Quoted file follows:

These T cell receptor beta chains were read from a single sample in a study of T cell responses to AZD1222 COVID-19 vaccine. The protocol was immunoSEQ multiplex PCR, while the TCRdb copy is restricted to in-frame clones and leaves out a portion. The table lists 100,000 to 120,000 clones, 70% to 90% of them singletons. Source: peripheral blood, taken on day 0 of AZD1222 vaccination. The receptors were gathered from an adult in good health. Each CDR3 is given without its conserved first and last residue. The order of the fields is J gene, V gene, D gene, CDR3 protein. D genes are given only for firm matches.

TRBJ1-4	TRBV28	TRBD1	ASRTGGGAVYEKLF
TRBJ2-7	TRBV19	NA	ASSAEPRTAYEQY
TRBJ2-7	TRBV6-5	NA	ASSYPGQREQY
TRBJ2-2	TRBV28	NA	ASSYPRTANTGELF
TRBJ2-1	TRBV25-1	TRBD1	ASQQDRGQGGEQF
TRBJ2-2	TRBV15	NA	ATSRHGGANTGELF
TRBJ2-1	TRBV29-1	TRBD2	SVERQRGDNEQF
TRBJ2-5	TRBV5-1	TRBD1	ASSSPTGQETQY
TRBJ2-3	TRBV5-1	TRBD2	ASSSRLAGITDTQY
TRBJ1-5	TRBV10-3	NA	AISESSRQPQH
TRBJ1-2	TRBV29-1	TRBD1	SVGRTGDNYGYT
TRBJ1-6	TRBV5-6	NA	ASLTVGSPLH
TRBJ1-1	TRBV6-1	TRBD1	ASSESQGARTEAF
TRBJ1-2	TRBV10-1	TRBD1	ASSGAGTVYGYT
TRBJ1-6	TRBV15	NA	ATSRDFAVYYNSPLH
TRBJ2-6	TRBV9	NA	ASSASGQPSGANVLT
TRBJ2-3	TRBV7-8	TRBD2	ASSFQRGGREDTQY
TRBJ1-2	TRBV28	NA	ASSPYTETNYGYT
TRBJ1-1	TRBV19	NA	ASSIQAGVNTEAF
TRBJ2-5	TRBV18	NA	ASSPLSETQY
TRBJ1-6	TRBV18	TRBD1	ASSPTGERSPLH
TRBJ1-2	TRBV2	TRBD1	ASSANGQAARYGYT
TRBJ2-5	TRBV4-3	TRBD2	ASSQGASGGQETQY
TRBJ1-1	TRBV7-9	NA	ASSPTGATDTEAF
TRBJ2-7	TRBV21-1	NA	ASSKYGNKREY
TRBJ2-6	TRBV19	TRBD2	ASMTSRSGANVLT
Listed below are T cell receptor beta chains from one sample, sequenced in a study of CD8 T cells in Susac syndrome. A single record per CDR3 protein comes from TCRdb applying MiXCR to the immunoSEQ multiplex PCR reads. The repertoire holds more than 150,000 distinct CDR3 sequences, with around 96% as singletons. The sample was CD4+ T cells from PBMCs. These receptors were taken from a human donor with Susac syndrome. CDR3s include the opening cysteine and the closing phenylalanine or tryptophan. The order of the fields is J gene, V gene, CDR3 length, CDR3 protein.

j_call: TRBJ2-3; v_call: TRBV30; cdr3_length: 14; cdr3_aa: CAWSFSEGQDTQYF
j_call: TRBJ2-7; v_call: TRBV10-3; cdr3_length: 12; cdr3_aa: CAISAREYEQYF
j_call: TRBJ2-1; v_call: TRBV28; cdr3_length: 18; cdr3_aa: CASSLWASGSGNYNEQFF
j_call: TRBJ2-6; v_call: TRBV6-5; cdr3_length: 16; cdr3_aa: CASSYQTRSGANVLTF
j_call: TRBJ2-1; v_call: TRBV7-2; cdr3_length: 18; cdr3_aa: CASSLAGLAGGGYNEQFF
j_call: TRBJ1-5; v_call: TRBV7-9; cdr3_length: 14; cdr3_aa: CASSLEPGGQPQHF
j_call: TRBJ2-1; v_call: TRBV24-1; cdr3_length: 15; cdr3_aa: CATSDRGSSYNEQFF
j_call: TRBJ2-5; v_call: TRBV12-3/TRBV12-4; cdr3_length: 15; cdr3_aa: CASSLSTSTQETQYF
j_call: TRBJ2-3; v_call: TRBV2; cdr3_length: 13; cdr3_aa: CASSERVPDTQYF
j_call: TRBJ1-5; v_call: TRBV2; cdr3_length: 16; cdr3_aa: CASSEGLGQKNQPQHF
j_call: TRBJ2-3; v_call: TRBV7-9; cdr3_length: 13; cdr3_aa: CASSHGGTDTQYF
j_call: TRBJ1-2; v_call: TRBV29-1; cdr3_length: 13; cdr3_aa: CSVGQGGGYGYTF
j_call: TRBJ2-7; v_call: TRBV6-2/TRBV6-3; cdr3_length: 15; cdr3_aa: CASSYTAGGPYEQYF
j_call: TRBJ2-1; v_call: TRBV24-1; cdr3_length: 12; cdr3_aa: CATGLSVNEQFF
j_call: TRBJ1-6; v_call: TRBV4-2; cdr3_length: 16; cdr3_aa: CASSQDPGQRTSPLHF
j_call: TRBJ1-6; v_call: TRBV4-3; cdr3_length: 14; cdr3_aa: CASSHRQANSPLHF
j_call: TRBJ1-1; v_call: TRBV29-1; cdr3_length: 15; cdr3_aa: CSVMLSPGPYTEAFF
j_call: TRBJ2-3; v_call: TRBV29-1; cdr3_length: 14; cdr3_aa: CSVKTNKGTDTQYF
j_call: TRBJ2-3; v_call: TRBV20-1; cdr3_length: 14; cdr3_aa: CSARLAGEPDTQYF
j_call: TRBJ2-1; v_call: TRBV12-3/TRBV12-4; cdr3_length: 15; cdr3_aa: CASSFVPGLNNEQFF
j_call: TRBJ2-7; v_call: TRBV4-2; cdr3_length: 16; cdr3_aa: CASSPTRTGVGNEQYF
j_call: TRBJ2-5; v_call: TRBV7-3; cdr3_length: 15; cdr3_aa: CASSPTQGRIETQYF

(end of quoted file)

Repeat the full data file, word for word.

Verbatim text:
These T cell receptor beta chains were read from a single sample in a study of T cell responses to AZD1222 COVID-19 vaccine. The protocol was immunoSEQ multiplex PCR, while the TCRdb copy is restricted to in-frame clones and leaves out a portion. The table lists 100,000 to 120,000 clones, 70% to 90% of them singletons. Source: peripheral blood, taken on day 0 of AZD1222 vaccination. The receptors were gathered from an adult in good health. Each CDR3 is given without its conserved first and last residue. The order of the fields is J gene, V gene, D gene, CDR3 protein. D genes are given only for firm matches.

TRBJ1-4	TRBV28	TRBD1	ASRTGGGAVYEKLF
TRBJ2-7	TRBV19	NA	ASSAEPRTAYEQY
TRBJ2-7	TRBV6-5	NA	ASSYPGQREQY
TRBJ2-2	TRBV28	NA	ASSYPRTANTGELF
TRBJ2-1	TRBV25-1	TRBD1	ASQQDRGQGGEQF
TRBJ2-2	TRBV15	NA	ATSRHGGANTGELF
TRBJ2-1	TRBV29-1	TRBD2	SVERQRGDNEQF
TRBJ2-5	TRBV5-1	TRBD1	ASSSPTGQETQY
TRBJ2-3	TRBV5-1	TRBD2	ASSSRLAGITDTQY
TRBJ1-5	TRBV10-3	NA	AISESSRQPQH
TRBJ1-2	TRBV29-1	TRBD1	SVGRTGDNYGYT
TRBJ1-6	TRBV5-6	NA	ASLTVGSPLH
TRBJ1-1	TRBV6-1	TRBD1	ASSESQGARTEAF
TRBJ1-2	TRBV10-1	TRBD1	ASSGAGTVYGYT
TRBJ1-6	TRBV15	NA	ATSRDFAVYYNSPLH
TRBJ2-6	TRBV9	NA	ASSASGQPSGANVLT
TRBJ2-3	TRBV7-8	TRBD2	ASSFQRGGREDTQY
TRBJ1-2	TRBV28	NA	ASSPYTETNYGYT
TRBJ1-1	TRBV19	NA	ASSIQAGVNTEAF
TRBJ2-5	TRBV18	NA	ASSPLSETQY
TRBJ1-6	TRBV18	TRBD1	ASSPTGERSPLH
TRBJ1-2	TRBV2	TRBD1	ASSANGQAARYGYT
TRBJ2-5	TRBV4-3	TRBD2	ASSQGASGGQETQY
TRBJ1-1	TRBV7-9	NA	ASSPTGATDTEAF
TRBJ2-7	TRBV21-1	NA	ASSKYGNKREY
TRBJ2-6	TRBV19	TRBD2	ASMTSRSGANVLT
Listed below are T cell receptor beta chains from one sample, sequenced in a study of CD8 T cells in Susac syndrome. A single record per CDR3 protein comes from TCRdb applying MiXCR to the immunoSEQ multiplex PCR reads. The repertoire holds more than 150,000 distinct CDR3 sequences, with around 96% as singletons. The sample was CD4+ T cells from PBMCs. These receptors were taken from a human donor with Susac syndrome. CDR3s include the opening cysteine and the closing phenylalanine or tryptophan. The order of the fields is J gene, V gene, CDR3 length, CDR3 protein.

j_call: TRBJ2-3; v_call: TRBV30; cdr3_length: 14; cdr3_aa: CAWSFSEGQDTQYF
j_call: TRBJ2-7; v_call: TRBV10-3; cdr3_length: 12; cdr3_aa: CAISAREYEQYF
j_call: TRBJ2-1; v_call: TRBV28; cdr3_length: 18; cdr3_aa: CASSLWASGSGNYNEQFF
j_call: TRBJ2-6; v_call: TRBV6-5; cdr3_length: 16; cdr3_aa: CASSYQTRSGANVLTF
j_call: TRBJ2-1; v_call: TRBV7-2; cdr3_length: 18; cdr3_aa: CASSLAGLAGGGYNEQFF
j_call: TRBJ1-5; v_call: TRBV7-9; cdr3_length: 14; cdr3_aa: CASSLEPGGQPQHF
j_call: TRBJ2-1; v_call: TRBV24-1; cdr3_length: 15; cdr3_aa: CATSDRGSSYNEQFF
j_call: TRBJ2-5; v_call: TRBV12-3/TRBV12-4; cdr3_length: 15; cdr3_aa: CASSLSTSTQETQYF
j_call: TRBJ2-3; v_call: TRBV2; cdr3_length: 13; cdr3_aa: CASSERVPDTQYF
j_call: TRBJ1-5; v_call: TRBV2; cdr3_length: 16; cdr3_aa: CASSEGLGQKNQPQHF
j_call: TRBJ2-3; v_call: TRBV7-9; cdr3_length: 13; cdr3_aa: CASSHGGTDTQYF
j_call: TRBJ1-2; v_call: TRBV29-1; cdr3_length: 13; cdr3_aa: CSVGQGGGYGYTF
j_call: TRBJ2-7; v_call: TRBV6-2/TRBV6-3; cdr3_length: 15; cdr3_aa: CASSYTAGGPYEQYF
j_call: TRBJ2-1; v_call: TRBV24-1; cdr3_length: 12; cdr3_aa: CATGLSVNEQFF
j_call: TRBJ1-6; v_call: TRBV4-2; cdr3_length: 16; cdr3_aa: CASSQDPGQRTSPLHF
j_call: TRBJ1-6; v_call: TRBV4-3; cdr3_length: 14; cdr3_aa: CASSHRQANSPLHF
j_call: TRBJ1-1; v_call: TRBV29-1; cdr3_length: 15; cdr3_aa: CSVMLSPGPYTEAFF
j_call: TRBJ2-3; v_call: TRBV29-1; cdr3_length: 14; cdr3_aa: CSVKTNKGTDTQYF
j_call: TRBJ2-3; v_call: TRBV20-1; cdr3_length: 14; cdr3_aa: CSARLAGEPDTQYF
j_call: TRBJ2-1; v_call: TRBV12-3/TRBV12-4; cdr3_length: 15; cdr3_aa: CASSFVPGLNNEQFF
j_call: TRBJ2-7; v_call: TRBV4-2; cdr3_length: 16; cdr3_aa: CASSPTRTGVGNEQYF
j_call: TRBJ2-5; v_call: TRBV7-3; cdr3_length: 15; cdr3_aa: CASSPTQGRIETQYF